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Demand Curve and its Slope

The demand curve is a graphical representation of a commodity demanded by the buyer at different prices in a given period.

Goods and services are produced because the consumers demand them. Consumers demand goods and services because they have utility. Demand is the quantity of a commodity that a person is ready to buy at a particular price and during a specific period. The demand for a product changes with cost and time, making it a relative concept. We study the demand curve under the ‘Law of Demand’. The demand for a commodity can be studied by either an individual demand curve or a market demand curve. Market demand is the total of all particular demands.


In economic terms, demand means desire backed by the willingness and ability to pay. Demand is basically how more or less of a commodity is demanded by an individual or in a market with an increase and decrease in price and other factors during a particular time. Demand has three features-

  1. The utility is the base of demand

  2. Demand is a relative concept

  3. Reference of price and time is necessary for demand

The demand curve simply shows these fluctuations in price and demand of a commodity on a graph via the ‘Law of Demand’.

Law of Demand

This law is one of the most fundamental laws of consumption. It was explained by Professor Alfred Marshall, who is the father of microeconomics, in his book ‘Principles of Economics’ in 1890. 

Professor Alfred Marshall states that “other things being constant the higher the price of the commodity, smaller is the quantity demanded and lower the price of the commodity larger is the quantity demanded”. 

This law explains the change in consumer demand behaviour with a difference in commodity prices. Marshall’s Law of Demand describes the functional relationship between demand and cost. It is expressed as:

D= f (P)

This is the demand function of price.

The relationship between price and demand is inverse because, with the price rise, demand falls, and with the fall in price, demand rises.

Let us look at this consumer behaviour using an individual demand curve and study the slope of the demand curve.

Demand Schedule 


Price of commodity X  (₹)

Demand for commodity X (in units)












As shown in this schedule, when the price of commodity X is Rs. 50 the demand is 1 unit. When the price falls to Rs. 40 the demand rises to 2 units. Similarly, when the price drops to Rs. 10, the demand increases to 5 units. This clearly shows the inverse relationship between price and demand. 

Now let us plot this on an individual demand curve.

Demand Curve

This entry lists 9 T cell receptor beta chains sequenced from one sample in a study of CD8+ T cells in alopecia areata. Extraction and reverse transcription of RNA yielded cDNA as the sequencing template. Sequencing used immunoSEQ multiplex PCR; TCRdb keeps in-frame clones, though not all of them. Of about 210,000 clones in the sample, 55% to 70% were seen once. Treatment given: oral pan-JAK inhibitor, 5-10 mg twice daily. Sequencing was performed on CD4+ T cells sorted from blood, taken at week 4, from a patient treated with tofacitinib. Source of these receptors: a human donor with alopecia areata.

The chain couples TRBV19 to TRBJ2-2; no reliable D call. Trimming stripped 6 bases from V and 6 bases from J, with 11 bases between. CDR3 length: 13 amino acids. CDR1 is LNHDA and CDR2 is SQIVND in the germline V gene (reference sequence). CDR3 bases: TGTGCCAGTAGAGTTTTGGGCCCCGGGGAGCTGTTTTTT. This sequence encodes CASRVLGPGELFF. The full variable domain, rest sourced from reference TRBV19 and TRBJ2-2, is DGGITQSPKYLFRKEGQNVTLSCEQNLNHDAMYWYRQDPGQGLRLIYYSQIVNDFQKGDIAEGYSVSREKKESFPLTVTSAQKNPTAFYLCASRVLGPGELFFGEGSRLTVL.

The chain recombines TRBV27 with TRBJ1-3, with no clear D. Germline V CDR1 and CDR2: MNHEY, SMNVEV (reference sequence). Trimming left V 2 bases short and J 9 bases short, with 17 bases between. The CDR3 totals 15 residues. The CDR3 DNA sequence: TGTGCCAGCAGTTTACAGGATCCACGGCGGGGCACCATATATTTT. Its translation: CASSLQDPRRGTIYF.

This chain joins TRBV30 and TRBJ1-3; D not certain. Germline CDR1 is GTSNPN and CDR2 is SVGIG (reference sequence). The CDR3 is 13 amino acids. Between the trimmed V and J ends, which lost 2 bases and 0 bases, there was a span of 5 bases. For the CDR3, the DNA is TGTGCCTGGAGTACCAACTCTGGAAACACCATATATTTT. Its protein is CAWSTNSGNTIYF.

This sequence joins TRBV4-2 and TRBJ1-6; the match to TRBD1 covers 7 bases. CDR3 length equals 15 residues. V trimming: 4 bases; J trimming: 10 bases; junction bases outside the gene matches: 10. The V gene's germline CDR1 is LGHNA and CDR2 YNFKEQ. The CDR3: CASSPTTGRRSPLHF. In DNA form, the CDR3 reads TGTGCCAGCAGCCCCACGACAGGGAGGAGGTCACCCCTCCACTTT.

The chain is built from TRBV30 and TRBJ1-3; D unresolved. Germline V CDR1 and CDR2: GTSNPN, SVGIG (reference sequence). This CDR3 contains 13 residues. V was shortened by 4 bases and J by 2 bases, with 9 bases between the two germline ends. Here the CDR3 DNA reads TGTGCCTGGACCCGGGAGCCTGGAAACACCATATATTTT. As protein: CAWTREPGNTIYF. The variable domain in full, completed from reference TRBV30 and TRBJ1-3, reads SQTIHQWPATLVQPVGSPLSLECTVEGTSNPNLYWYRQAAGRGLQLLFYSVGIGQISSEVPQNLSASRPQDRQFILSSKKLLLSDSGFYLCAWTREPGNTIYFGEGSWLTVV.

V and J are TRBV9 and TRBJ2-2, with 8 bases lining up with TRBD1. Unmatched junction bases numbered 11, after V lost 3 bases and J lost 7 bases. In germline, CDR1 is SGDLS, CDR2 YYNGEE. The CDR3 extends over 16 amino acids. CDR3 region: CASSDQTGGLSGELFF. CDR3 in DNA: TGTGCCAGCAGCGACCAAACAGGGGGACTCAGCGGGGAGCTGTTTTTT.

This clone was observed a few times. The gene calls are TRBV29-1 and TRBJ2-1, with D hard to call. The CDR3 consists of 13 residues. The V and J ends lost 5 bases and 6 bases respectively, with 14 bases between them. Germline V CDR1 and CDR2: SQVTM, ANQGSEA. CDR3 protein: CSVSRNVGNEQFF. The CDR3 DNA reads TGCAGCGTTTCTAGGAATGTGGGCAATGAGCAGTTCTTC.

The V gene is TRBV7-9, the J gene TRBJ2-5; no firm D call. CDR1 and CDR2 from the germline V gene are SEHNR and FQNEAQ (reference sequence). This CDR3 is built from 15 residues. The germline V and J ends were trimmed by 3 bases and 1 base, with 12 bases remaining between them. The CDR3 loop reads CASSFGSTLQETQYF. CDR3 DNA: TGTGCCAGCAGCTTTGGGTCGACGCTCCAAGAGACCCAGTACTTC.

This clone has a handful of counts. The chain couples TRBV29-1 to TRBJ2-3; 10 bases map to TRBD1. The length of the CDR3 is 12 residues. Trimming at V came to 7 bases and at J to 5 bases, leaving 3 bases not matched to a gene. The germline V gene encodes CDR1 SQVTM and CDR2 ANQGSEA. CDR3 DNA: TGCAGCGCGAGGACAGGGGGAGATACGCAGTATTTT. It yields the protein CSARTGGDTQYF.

As you can see, the X-axis represents the quantity demanded of commodity X, and the Y-axis shows the price of commodity X. DD is the demand curve. The demand curve slope is left to the right downward sloping straight line. The demand curve slope is negative due to the inverse relationship between price and demand.

Why does the slope of demand curve slope downwards from left to right?

There are several reasons behind the downward sloping of the demand curve. They are as follows:

  • The law of diminishing marginal utility: In this law, the marginal utility of a commodity goes on diminishing with an increasing stock of commodity. Therefore, a consumer tends to buy more when the price falls.

  • Income effect: When price falls, purchasing power of a consumer rises, which enables him to buy more of that commodity whose price falls. This is called the income effect.

  • Substitution effect: In the case of substitute goods, when the price of a commodity rises, the substitute of that commodity becomes relatively cheaper. Therefore, a consumer will purchase more of that commodity.

  • Multipurpose uses: When a commodity can be used for satisfying several needs, its demand will rise with a fall in price and fall with the price rise.

Therefore, this was the concept of the demand curve and its slope.


The concept of demand is not something that is to be deeply analysed. It is a fact that we face in our day-to-day life. The Law of Demand explains a very natural behaviour of the consumer that we, too, have felt in our lives. We wait for clothes to go on sale; this is an example of demand. When studied in technical and economic terms, understanding and plotting the demand schedule and demand curve are very important. The question about the demand curve slope is a common question asked in examinations. This topic is relatively easy to prepare as it is more practical and relatable.


Frequently asked questions

Get answers to the most common queries related to the CBSE Class 11 Examination Preparation.

What are the assumptions of the Law of Demand?

Answer: The Law of Demand is based on certain assumptions; we assume certain situations and scenarios to prove laws ...Read full

What are the factors that affect demand?

Answer: The factors affecting demand of any commodity are the price of the commodity, income of consumer, the popula...Read full

What is variation in demand?

Answer: The commodity’s price is an important factor for determining its demand amongst the consumer. When the...Read full

What is a change in demand?

Answer: There are some factors other than price, like income of consumer, the taste of the consumer, etc., that affe...Read full